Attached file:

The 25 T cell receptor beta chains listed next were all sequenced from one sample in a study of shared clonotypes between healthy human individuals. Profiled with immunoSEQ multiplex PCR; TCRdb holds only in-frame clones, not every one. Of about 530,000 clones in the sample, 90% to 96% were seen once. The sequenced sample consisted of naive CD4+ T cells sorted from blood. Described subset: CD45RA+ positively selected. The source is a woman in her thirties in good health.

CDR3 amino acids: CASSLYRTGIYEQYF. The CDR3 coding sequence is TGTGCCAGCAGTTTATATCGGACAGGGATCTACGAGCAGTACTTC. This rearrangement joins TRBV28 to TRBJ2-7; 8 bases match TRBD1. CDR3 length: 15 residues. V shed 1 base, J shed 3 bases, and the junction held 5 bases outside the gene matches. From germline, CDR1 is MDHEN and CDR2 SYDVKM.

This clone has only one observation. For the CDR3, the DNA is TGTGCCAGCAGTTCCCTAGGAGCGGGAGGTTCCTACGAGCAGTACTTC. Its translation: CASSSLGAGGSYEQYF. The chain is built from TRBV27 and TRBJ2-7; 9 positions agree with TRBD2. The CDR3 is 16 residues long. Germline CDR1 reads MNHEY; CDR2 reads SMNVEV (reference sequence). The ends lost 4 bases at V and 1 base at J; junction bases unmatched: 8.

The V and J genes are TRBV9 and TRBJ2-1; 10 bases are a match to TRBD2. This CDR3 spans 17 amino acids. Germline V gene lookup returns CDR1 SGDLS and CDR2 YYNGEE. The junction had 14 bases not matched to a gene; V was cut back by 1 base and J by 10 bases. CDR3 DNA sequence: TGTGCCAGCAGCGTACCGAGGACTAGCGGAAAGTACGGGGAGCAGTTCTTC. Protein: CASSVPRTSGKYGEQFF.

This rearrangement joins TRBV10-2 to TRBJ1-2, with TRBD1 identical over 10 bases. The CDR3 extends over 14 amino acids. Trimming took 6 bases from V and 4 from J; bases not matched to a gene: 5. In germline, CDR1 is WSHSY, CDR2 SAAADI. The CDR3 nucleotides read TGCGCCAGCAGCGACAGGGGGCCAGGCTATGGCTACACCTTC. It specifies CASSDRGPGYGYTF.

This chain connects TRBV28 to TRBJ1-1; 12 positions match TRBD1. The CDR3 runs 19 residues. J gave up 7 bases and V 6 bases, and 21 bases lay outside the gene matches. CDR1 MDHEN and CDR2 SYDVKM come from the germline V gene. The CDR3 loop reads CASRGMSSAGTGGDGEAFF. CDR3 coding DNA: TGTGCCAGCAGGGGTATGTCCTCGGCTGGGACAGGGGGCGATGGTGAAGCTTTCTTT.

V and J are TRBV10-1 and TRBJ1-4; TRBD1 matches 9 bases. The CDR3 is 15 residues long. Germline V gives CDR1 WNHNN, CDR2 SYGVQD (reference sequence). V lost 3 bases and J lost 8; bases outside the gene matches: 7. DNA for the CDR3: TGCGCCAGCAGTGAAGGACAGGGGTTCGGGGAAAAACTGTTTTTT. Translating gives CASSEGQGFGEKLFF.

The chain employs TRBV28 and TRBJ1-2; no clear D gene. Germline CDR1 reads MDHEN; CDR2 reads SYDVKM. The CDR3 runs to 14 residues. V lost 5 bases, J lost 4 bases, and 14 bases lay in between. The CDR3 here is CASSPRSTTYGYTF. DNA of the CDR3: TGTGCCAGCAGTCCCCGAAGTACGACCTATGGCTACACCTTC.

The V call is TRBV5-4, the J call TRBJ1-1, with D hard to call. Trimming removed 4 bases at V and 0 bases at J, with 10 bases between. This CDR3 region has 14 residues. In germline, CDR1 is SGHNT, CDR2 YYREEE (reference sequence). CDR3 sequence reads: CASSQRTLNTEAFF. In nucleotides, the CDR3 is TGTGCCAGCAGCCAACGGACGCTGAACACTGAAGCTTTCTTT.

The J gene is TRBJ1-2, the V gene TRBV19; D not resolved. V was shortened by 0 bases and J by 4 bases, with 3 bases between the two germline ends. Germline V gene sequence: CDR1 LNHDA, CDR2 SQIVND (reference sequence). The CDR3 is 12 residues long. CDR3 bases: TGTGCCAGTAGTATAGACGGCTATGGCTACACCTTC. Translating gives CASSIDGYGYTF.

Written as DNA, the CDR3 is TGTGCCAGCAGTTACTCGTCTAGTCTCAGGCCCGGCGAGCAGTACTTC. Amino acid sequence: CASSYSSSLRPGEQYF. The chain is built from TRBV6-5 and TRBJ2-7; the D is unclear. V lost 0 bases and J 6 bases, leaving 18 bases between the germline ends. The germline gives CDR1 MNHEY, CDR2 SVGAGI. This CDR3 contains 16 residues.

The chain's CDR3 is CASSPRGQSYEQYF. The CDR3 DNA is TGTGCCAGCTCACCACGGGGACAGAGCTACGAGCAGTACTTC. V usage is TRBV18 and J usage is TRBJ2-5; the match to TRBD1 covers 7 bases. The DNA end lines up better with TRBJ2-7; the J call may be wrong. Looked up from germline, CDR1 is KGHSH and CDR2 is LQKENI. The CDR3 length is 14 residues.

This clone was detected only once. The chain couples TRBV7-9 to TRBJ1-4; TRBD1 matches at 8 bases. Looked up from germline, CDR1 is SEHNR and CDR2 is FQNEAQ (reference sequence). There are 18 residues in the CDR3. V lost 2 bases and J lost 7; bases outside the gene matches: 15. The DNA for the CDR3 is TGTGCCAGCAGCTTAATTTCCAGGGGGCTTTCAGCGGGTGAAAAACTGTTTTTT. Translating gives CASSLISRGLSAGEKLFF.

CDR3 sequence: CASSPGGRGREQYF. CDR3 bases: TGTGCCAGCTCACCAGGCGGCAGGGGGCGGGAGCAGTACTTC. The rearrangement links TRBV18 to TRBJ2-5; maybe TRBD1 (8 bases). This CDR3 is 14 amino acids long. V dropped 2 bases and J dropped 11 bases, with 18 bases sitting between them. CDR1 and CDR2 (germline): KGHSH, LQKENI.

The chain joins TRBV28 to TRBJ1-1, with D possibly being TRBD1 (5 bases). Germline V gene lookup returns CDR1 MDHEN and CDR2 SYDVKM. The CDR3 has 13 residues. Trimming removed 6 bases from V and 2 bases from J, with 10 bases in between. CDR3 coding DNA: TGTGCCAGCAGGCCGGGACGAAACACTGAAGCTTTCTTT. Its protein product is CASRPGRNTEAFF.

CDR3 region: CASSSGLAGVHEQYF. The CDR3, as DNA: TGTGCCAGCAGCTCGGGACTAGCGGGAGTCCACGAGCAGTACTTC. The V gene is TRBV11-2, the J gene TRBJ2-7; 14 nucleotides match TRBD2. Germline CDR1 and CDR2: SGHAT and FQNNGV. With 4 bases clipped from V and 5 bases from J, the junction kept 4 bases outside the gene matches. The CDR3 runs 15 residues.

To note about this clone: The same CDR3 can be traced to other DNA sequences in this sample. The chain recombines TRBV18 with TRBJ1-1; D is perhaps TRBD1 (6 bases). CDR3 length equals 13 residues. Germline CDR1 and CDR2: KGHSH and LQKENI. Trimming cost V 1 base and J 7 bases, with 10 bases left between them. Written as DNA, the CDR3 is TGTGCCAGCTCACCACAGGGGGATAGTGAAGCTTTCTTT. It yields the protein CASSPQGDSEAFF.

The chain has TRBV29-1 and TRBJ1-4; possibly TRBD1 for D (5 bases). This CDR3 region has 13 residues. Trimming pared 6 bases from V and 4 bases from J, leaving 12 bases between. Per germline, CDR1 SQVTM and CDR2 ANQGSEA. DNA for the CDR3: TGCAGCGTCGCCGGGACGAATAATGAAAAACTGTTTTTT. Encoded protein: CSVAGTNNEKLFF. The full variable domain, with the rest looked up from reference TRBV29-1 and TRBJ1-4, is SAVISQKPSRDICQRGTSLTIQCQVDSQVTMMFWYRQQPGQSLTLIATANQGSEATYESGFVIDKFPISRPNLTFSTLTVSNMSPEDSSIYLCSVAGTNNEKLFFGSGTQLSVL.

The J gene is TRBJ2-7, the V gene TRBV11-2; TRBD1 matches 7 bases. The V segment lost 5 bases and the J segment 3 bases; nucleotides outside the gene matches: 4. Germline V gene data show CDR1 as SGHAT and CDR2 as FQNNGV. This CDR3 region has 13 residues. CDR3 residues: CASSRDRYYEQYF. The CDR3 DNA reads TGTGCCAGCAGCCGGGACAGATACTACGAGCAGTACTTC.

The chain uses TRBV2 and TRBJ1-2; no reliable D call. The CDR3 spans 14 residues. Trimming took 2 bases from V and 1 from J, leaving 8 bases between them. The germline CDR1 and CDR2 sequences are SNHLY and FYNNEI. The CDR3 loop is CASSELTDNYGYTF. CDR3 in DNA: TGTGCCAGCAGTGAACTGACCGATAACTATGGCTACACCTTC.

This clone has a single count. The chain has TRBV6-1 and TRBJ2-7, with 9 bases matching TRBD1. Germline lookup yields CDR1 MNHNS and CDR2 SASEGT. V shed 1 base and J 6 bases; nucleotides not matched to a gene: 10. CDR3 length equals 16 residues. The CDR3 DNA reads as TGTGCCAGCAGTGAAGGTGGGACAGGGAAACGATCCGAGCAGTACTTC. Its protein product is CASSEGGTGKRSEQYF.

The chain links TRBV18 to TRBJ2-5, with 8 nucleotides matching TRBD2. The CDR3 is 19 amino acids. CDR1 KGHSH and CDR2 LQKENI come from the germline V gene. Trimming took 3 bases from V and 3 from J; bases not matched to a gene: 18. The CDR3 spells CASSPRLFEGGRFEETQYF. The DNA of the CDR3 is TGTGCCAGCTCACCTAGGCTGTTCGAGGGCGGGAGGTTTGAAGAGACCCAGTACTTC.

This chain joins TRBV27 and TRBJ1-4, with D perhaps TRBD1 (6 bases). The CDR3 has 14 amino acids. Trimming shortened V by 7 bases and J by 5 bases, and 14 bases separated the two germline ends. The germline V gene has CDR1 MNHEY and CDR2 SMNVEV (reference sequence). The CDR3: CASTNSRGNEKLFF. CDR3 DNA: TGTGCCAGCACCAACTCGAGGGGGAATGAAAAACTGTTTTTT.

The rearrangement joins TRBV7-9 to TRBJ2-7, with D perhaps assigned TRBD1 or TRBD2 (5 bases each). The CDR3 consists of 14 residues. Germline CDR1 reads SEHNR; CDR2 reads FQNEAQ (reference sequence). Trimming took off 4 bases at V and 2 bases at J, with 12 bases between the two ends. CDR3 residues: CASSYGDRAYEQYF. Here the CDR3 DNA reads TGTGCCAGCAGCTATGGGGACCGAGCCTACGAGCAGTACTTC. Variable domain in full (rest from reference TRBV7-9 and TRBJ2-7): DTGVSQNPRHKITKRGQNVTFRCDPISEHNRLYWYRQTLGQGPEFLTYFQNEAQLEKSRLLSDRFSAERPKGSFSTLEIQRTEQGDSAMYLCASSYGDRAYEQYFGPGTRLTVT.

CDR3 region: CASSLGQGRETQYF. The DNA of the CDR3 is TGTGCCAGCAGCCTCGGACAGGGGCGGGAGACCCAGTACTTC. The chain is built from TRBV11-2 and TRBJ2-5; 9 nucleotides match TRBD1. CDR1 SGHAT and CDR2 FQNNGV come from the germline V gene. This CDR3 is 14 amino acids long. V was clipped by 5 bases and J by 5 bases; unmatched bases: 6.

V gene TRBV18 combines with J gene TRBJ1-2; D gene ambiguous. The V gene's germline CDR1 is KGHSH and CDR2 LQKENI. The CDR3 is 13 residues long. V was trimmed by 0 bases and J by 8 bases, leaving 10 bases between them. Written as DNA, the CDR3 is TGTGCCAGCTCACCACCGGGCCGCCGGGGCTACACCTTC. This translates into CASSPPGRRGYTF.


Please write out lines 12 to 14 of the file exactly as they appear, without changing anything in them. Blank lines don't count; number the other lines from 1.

The chain's CDR3 is CASSPRGQSYEQYF. The CDR3 DNA is TGTGCCAGCTCACCACGGGGACAGAGCTACGAGCAGTACTTC. V usage is TRBV18 and J usage is TRBJ2-5; the match to TRBD1 covers 7 bases. The DNA end lines up better with TRBJ2-7; the J call may be wrong. Looked up from germline, CDR1 is KGHSH and CDR2 is LQKENI. The CDR3 length is 14 residues.

This clone was detected only once. The chain couples TRBV7-9 to TRBJ1-4; TRBD1 matches at 8 bases. Looked up from germline, CDR1 is SEHNR and CDR2 is FQNEAQ (reference sequence). There are 18 residues in the CDR3. V lost 2 bases and J lost 7; bases outside the gene matches: 15. The DNA for the CDR3 is TGTGCCAGCAGCTTAATTTCCAGGGGGCTTTCAGCGGGTGAAAAACTGTTTTTT. Translating gives CASSLISRGLSAGEKLFF.

CDR3 sequence: CASSPGGRGREQYF. CDR3 bases: TGTGCCAGCTCACCAGGCGGCAGGGGGCGGGAGCAGTACTTC. The rearrangement links TRBV18 to TRBJ2-5; maybe TRBD1 (8 bases). This CDR3 is 14 amino acids long. V dropped 2 bases and J dropped 11 bases, with 18 bases sitting between them. CDR1 and CDR2 (germline): KGHSH, LQKENI.